We like this shot of our "Eskimo brothers" rocking out.


Wonder Fair's opening was a little less quirky than we expect from those crazy kids (maybe everyone's still recovering from the whole Black Diamond thing), but we still enjoyed Kristen Martincic's "Surface Tension," a series of works about swimming pools.  But why didn't the WF gang think to include a dunking booth?  Or maybe just throw buckets of water on the guests at various intervals during the show?  Or a bunch of little kiddie pools for scenesters to lounge around in?

The artwork made us want to rehash our old "Suburban Lit" lecture on the swimming pool as a central trope of suburban malaise, focusing especially on Cheever's classic story "The Swimmer" and the image of the empty pool in Ang Lee's masterful adaptation of Moody's The Ice Storm.  But everyone was too drunk on "cheapo" swimming-pool themed drinks made from Blue Curacao that they weren't paying much attention to our thoughts.

Watch the empty swimming pool scene from The Ice Storm here (about 1:15 into the clip):

And head over to Karen's Larryville Artists blog here to see more pictures from the evening, including Fourth of July in a funny hat and an awesome Kim Kearns painting of Nixon posing with some sexy bad-ass ninja ladies.  It's at Hobbs.  We want it.

Thursday, April 25, 2013

Weekend Picks: Comedy, Film, Art, and Honky-Tonk

So what's up in LFK this weekend besides the Black on Black EP release show at Replay on Friday and the Farmer's Ball at Bottleneck on Saturday?

Let's find out.

Frank's North Star serves up an odd hybrid of music and comedy and drunken law-school celebration in the old cock-fight arena tonight.  We asked local jokester Peter Lyrene to give us the rundown:

Peter:   "Tonight's event at Frank's promises a variety of entertainments, featuring stand-up comedians, psychedelic rock group Future Garage, soulful punk crooner Beach Team, and the alt-country stylings of Bradley McKellip.  Extra details: still uncertain whether Beach Team (Zach Shoffner, sibling of Chicago transplant and former LFK/ICT darling Hawley Shoffner) will be playing solo or as a 3 piece band. Future Garage are all from Wichita and sound like dinosaurs. Bradley McKellip is a cook at Loopys/Miltons. Chance Dibben, Leigh Nelson, and myself are the only comics as of 'press time.'"

We're not sure what Peter means by "sound like dinosaurs."  Do they just make a bunch of dinosaur sounds? (please say yes).  Or are they old as fuck?  And is there any chance Hawley Shoffner herself will make an appearance? (we find her adorable).  Neither the dinosaurs, the comedians, or the future lawyers was ambitious enough to make a flyer, but you can find a FB event page with more details here .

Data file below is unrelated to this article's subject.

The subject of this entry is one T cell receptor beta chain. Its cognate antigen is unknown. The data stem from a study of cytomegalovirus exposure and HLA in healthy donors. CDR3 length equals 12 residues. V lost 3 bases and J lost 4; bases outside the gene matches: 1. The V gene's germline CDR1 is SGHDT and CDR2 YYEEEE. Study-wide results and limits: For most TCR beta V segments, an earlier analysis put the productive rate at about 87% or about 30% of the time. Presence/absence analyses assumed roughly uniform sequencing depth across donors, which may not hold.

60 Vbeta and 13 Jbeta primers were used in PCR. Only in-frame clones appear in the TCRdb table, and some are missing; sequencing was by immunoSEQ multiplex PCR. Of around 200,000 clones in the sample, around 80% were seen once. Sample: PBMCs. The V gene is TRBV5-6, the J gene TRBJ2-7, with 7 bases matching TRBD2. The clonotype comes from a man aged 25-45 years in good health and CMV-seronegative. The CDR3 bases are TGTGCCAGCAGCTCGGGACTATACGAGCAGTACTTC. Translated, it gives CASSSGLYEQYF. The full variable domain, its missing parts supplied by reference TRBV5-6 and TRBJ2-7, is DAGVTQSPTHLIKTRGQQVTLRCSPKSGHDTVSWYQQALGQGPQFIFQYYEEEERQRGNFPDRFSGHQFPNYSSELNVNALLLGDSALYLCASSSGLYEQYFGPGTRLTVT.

In the absence of a flyer, let's just print this classic Style Scout photo of Hawley's "gussied-up grandma" look from 2010 (refresh your memory here via L.com).  Why can't somebody bring this style back to LFK?

Photo detail


The Free State Film Festival takes over the Lawrence Arts Center this weekend with three days of events:
"FSFF 2013 will include feature films, short films, panel discussions, staged readings, live music performances, an experimental film and music video showcase and a revival of the multimedia stage production."  (visit the official website here for full info and schedule of events).

Tickets to individual films cost $6 and a weekend pass is $30.  There's free stuff too, so check the site.

Our pick might be the doc A Band Called Death, which screens Saturday at 6:30.  Details on the film here ("Formed in 1971 by three African-American brothers in Detroit, Michigan, Death is now widely acknowledged as being one of the first punk bands.").   This will be followed by a performance from the locally-beloved young African-American brothers of Radkey ($10, though it seems like there should be a cheaper, combined price to see both the doc and the band).  Will they be performing an evening of Death covers?  Because that would be awesome!

Photos:  Death, then Radkey, then Free State Film Fest logo.




Tomorrow's Final Friday and the buzz is all about the ELFK Warehouse Arts District this week since the upscale Cider Gallery will opens its doors to the public tomorrow for the first time.  Somehow we doubt the scenesters will purchase the gallery's "pièce de résistance":  Hunt Slonem's Peace Plan, which has a price tag of $24,000 (photo via Artnet). Read the LJ-World story on the Cider Gallery here.

Hunt Slonem, Peace Plan

Nearby at Invisible Hand, you can check out Troy Moth's Wildness:

"...a set of 10 photographs that portrays a mystical confrontation between nature’s purity and the insidious global oil industry. Shot in complete darkness save for camera flash, with muted colors and an ever-present murk...".  (full info here via FB event page).

We love "ever-present murk" in our photography!  

Troy is also a former Rolling Stone and Vogue photographer, and on Saturday afternoon at the gallery he's offering portrait sessions for $125.  Details here .  This is almost certainly the closest Chip will ever get to being in Vogue, so he's been saving his cash for awhile now.


And on Sunday evening our book club buddy Steve's honky-tonk outfit Cryin' Out Loud plays the Replay matinee.  With any luck, it won't even be sleeting or snowing that night.  Here's the flyer, though we don't for a second believe that it starts at 5:00 pm!  FB event page here.

Wednesday, April 24, 2013

Chatting With Brain Food Before the Farmer's Ball: "Our sound is like electronic angels giving birth to a dark velvet thundercloud."